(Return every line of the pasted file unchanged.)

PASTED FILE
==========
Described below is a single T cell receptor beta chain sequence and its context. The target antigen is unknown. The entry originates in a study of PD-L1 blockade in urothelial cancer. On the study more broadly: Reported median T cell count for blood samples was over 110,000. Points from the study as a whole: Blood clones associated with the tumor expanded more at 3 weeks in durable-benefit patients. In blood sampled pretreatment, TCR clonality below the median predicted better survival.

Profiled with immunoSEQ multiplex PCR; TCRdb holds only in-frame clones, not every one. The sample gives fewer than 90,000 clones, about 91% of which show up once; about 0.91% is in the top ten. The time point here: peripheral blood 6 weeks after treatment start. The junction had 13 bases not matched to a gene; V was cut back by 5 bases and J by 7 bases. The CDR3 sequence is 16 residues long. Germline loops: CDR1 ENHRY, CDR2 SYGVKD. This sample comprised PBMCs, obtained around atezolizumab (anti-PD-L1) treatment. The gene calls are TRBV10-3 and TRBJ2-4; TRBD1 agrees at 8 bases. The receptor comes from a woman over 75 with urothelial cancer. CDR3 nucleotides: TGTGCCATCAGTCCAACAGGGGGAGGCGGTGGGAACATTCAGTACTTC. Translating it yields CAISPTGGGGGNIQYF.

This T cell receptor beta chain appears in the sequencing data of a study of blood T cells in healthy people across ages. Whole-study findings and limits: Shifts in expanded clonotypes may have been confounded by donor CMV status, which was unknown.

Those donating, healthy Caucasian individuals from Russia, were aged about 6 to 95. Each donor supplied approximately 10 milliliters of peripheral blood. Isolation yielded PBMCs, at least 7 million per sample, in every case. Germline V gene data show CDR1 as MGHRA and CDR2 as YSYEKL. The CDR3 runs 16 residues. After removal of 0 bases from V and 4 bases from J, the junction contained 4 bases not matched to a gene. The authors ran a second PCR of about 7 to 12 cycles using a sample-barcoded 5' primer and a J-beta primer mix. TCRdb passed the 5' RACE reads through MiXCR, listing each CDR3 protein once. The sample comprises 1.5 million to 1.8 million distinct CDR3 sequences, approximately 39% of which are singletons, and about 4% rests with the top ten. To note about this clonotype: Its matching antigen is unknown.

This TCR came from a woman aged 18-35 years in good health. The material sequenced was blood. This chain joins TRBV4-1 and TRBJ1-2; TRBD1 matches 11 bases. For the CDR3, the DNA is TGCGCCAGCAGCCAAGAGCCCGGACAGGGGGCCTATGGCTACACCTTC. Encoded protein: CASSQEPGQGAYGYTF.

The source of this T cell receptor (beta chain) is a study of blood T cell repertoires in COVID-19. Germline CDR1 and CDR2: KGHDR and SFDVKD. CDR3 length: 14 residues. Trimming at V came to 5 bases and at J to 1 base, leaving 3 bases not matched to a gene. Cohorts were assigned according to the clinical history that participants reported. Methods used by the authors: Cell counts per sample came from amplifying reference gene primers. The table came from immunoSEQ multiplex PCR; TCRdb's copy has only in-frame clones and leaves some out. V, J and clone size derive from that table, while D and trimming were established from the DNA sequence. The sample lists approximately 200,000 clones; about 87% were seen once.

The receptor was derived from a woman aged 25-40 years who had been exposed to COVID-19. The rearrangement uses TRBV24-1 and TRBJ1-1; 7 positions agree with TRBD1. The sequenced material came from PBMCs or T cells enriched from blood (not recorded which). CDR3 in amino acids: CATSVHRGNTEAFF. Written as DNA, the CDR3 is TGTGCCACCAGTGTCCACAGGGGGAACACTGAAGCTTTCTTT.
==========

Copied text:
Described below is a single T cell receptor beta chain sequence and its context. The target antigen is unknown. The entry originates in a study of PD-L1 blockade in urothelial cancer. On the study more broadly: Reported median T cell count for blood samples was over 110,000. Points from the study as a whole: Blood clones associated with the tumor expanded more at 3 weeks in durable-benefit patients. In blood sampled pretreatment, TCR clonality below the median predicted better survival.

Profiled with immunoSEQ multiplex PCR; TCRdb holds only in-frame clones, not every one. The sample gives fewer than 90,000 clones, about 91% of which show up once; about 0.91% is in the top ten. The time point here: peripheral blood 6 weeks after treatment start. The junction had 13 bases not matched to a gene; V was cut back by 5 bases and J by 7 bases. The CDR3 sequence is 16 residues long. Germline loops: CDR1 ENHRY, CDR2 SYGVKD. This sample comprised PBMCs, obtained around atezolizumab (anti-PD-L1) treatment. The gene calls are TRBV10-3 and TRBJ2-4; TRBD1 agrees at 8 bases. The receptor comes from a woman over 75 with urothelial cancer. CDR3 nucleotides: TGTGCCATCAGTCCAACAGGGGGAGGCGGTGGGAACATTCAGTACTTC. Translating it yields CAISPTGGGGGNIQYF.

This T cell receptor beta chain appears in the sequencing data of a study of blood T cells in healthy people across ages. Whole-study findings and limits: Shifts in expanded clonotypes may have been confounded by donor CMV status, which was unknown.

Those donating, healthy Caucasian individuals from Russia, were aged about 6 to 95. Each donor supplied approximately 10 milliliters of peripheral blood. Isolation yielded PBMCs, at least 7 million per sample, in every case. Germline V gene data show CDR1 as MGHRA and CDR2 as YSYEKL. The CDR3 runs 16 residues. After removal of 0 bases from V and 4 bases from J, the junction contained 4 bases not matched to a gene. The authors ran a second PCR of about 7 to 12 cycles using a sample-barcoded 5' primer and a J-beta primer mix. TCRdb passed the 5' RACE reads through MiXCR, listing each CDR3 protein once. The sample comprises 1.5 million to 1.8 million distinct CDR3 sequences, approximately 39% of which are singletons, and about 4% rests with the top ten. To note about this clonotype: Its matching antigen is unknown.

This TCR came from a woman aged 18-35 years in good health. The material sequenced was blood. This chain joins TRBV4-1 and TRBJ1-2; TRBD1 matches 11 bases. For the CDR3, the DNA is TGCGCCAGCAGCCAAGAGCCCGGACAGGGGGCCTATGGCTACACCTTC. Encoded protein: CASSQEPGQGAYGYTF.

The source of this T cell receptor (beta chain) is a study of blood T cell repertoires in COVID-19. Germline CDR1 and CDR2: KGHDR and SFDVKD. CDR3 length: 14 residues. Trimming at V came to 5 bases and at J to 1 base, leaving 3 bases not matched to a gene. Cohorts were assigned according to the clinical history that participants reported. Methods used by the authors: Cell counts per sample came from amplifying reference gene primers. The table came from immunoSEQ multiplex PCR; TCRdb's copy has only in-frame clones and leaves some out. V, J and clone size derive from that table, while D and trimming were established from the DNA sequence. The sample lists approximately 200,000 clones; about 87% were seen once.

The receptor was derived from a woman aged 25-40 years who had been exposed to COVID-19. The rearrangement uses TRBV24-1 and TRBJ1-1; 7 positions agree with TRBD1. The sequenced material came from PBMCs or T cells enriched from blood (not recorded which). CDR3 in amino acids: CATSVHRGNTEAFF. Written as DNA, the CDR3 is TGTGCCACCAGTGTCCACAGGGGGAACACTGAAGCTTTCTTT.